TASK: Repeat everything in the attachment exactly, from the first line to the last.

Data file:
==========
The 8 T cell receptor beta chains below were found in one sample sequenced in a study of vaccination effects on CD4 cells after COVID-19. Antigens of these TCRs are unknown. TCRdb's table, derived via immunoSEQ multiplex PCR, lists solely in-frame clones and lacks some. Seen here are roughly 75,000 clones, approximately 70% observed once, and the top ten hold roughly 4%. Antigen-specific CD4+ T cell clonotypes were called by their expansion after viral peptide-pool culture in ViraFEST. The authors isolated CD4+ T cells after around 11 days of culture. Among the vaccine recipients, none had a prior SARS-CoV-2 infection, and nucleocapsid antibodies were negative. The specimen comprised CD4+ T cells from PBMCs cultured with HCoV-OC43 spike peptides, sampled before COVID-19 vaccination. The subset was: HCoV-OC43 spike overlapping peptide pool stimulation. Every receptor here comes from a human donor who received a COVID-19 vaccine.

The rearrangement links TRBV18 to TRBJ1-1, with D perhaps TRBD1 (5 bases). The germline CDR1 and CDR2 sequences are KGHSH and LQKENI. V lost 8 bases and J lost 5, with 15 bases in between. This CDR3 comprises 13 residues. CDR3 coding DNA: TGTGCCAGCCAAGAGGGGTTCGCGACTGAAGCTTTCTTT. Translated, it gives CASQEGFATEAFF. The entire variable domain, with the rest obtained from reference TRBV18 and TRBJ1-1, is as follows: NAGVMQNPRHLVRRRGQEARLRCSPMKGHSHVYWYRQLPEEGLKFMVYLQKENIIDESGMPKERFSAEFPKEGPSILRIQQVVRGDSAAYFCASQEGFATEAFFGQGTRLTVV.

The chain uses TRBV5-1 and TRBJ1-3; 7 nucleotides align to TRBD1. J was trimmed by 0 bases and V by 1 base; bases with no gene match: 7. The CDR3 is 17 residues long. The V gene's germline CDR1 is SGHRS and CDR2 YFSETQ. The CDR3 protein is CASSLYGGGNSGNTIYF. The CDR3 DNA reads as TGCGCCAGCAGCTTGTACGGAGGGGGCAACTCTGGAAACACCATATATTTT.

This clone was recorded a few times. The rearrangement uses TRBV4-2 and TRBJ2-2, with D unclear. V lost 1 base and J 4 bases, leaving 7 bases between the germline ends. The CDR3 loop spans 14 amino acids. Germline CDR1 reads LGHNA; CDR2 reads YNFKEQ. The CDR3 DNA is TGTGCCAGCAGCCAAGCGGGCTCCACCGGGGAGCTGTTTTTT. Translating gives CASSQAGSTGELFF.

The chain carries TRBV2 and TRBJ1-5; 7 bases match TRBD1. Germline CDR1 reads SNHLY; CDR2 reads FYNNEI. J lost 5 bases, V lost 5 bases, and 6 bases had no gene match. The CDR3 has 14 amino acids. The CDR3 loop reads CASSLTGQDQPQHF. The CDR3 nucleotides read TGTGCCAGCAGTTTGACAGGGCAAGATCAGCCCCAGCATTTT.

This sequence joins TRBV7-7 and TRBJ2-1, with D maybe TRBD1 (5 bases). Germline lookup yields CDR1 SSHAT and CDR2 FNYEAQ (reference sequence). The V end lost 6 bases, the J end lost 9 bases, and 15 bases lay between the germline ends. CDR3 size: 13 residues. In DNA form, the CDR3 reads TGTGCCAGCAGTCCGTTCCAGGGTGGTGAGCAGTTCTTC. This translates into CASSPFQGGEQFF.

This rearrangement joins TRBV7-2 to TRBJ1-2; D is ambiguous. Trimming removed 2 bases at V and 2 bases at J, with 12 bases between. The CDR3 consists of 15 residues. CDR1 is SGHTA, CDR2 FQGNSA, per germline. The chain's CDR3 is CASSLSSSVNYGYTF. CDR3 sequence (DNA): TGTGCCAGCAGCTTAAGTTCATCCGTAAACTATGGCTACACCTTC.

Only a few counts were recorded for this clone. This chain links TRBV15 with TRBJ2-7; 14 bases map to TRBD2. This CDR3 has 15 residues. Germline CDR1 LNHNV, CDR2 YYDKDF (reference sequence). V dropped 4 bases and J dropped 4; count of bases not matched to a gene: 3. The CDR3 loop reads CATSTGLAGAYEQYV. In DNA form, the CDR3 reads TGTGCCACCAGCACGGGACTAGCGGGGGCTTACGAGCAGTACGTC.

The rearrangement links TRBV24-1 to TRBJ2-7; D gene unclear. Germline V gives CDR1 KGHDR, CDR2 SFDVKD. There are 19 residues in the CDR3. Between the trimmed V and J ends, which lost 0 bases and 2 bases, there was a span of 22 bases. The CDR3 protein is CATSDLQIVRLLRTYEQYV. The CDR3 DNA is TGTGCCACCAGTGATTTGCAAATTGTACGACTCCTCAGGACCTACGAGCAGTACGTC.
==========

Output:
The 8 T cell receptor beta chains below were found in one sample sequenced in a study of vaccination effects on CD4 cells after COVID-19. Antigens of these TCRs are unknown. TCRdb's table, derived via immunoSEQ multiplex PCR, lists solely in-frame clones and lacks some. Seen here are roughly 75,000 clones, approximately 70% observed once, and the top ten hold roughly 4%. Antigen-specific CD4+ T cell clonotypes were called by their expansion after viral peptide-pool culture in ViraFEST. The authors isolated CD4+ T cells after around 11 days of culture. Among the vaccine recipients, none had a prior SARS-CoV-2 infection, and nucleocapsid antibodies were negative. The specimen comprised CD4+ T cells from PBMCs cultured with HCoV-OC43 spike peptides, sampled before COVID-19 vaccination. The subset was: HCoV-OC43 spike overlapping peptide pool stimulation. Every receptor here comes from a human donor who received a COVID-19 vaccine.

The rearrangement links TRBV18 to TRBJ1-1, with D perhaps TRBD1 (5 bases). The germline CDR1 and CDR2 sequences are KGHSH and LQKENI. V lost 8 bases and J lost 5, with 15 bases in between. This CDR3 comprises 13 residues. CDR3 coding DNA: TGTGCCAGCCAAGAGGGGTTCGCGACTGAAGCTTTCTTT. Translated, it gives CASQEGFATEAFF. The entire variable domain, with the rest obtained from reference TRBV18 and TRBJ1-1, is as follows: NAGVMQNPRHLVRRRGQEARLRCSPMKGHSHVYWYRQLPEEGLKFMVYLQKENIIDESGMPKERFSAEFPKEGPSILRIQQVVRGDSAAYFCASQEGFATEAFFGQGTRLTVV.

The chain uses TRBV5-1 and TRBJ1-3; 7 nucleotides align to TRBD1. J was trimmed by 0 bases and V by 1 base; bases with no gene match: 7. The CDR3 is 17 residues long. The V gene's germline CDR1 is SGHRS and CDR2 YFSETQ. The CDR3 protein is CASSLYGGGNSGNTIYF. The CDR3 DNA reads as TGCGCCAGCAGCTTGTACGGAGGGGGCAACTCTGGAAACACCATATATTTT.

This clone was recorded a few times. The rearrangement uses TRBV4-2 and TRBJ2-2, with D unclear. V lost 1 base and J 4 bases, leaving 7 bases between the germline ends. The CDR3 loop spans 14 amino acids. Germline CDR1 reads LGHNA; CDR2 reads YNFKEQ. The CDR3 DNA is TGTGCCAGCAGCCAAGCGGGCTCCACCGGGGAGCTGTTTTTT. Translating gives CASSQAGSTGELFF.

The chain carries TRBV2 and TRBJ1-5; 7 bases match TRBD1. Germline CDR1 reads SNHLY; CDR2 reads FYNNEI. J lost 5 bases, V lost 5 bases, and 6 bases had no gene match. The CDR3 has 14 amino acids. The CDR3 loop reads CASSLTGQDQPQHF. The CDR3 nucleotides read TGTGCCAGCAGTTTGACAGGGCAAGATCAGCCCCAGCATTTT.

This sequence joins TRBV7-7 and TRBJ2-1, with D maybe TRBD1 (5 bases). Germline lookup yields CDR1 SSHAT and CDR2 FNYEAQ (reference sequence). The V end lost 6 bases, the J end lost 9 bases, and 15 bases lay between the germline ends. CDR3 size: 13 residues. In DNA form, the CDR3 reads TGTGCCAGCAGTCCGTTCCAGGGTGGTGAGCAGTTCTTC. This translates into CASSPFQGGEQFF.

This rearrangement joins TRBV7-2 to TRBJ1-2; D is ambiguous. Trimming removed 2 bases at V and 2 bases at J, with 12 bases between. The CDR3 consists of 15 residues. CDR1 is SGHTA, CDR2 FQGNSA, per germline. The chain's CDR3 is CASSLSSSVNYGYTF. CDR3 sequence (DNA): TGTGCCAGCAGCTTAAGTTCATCCGTAAACTATGGCTACACCTTC.

Only a few counts were recorded for this clone. This chain links TRBV15 with TRBJ2-7; 14 bases map to TRBD2. This CDR3 has 15 residues. Germline CDR1 LNHNV, CDR2 YYDKDF (reference sequence). V dropped 4 bases and J dropped 4; count of bases not matched to a gene: 3. The CDR3 loop reads CATSTGLAGAYEQYV. In DNA form, the CDR3 reads TGTGCCACCAGCACGGGACTAGCGGGGGCTTACGAGCAGTACGTC.

The rearrangement links TRBV24-1 to TRBJ2-7; D gene unclear. Germline V gives CDR1 KGHDR, CDR2 SFDVKD. There are 19 residues in the CDR3. Between the trimmed V and J ends, which lost 0 bases and 2 bases, there was a span of 22 bases. The CDR3 protein is CATSDLQIVRLLRTYEQYV. The CDR3 DNA is TGTGCCACCAGTGATTTGCAAATTGTACGACTCCTCAGGACCTACGAGCAGTACGTC.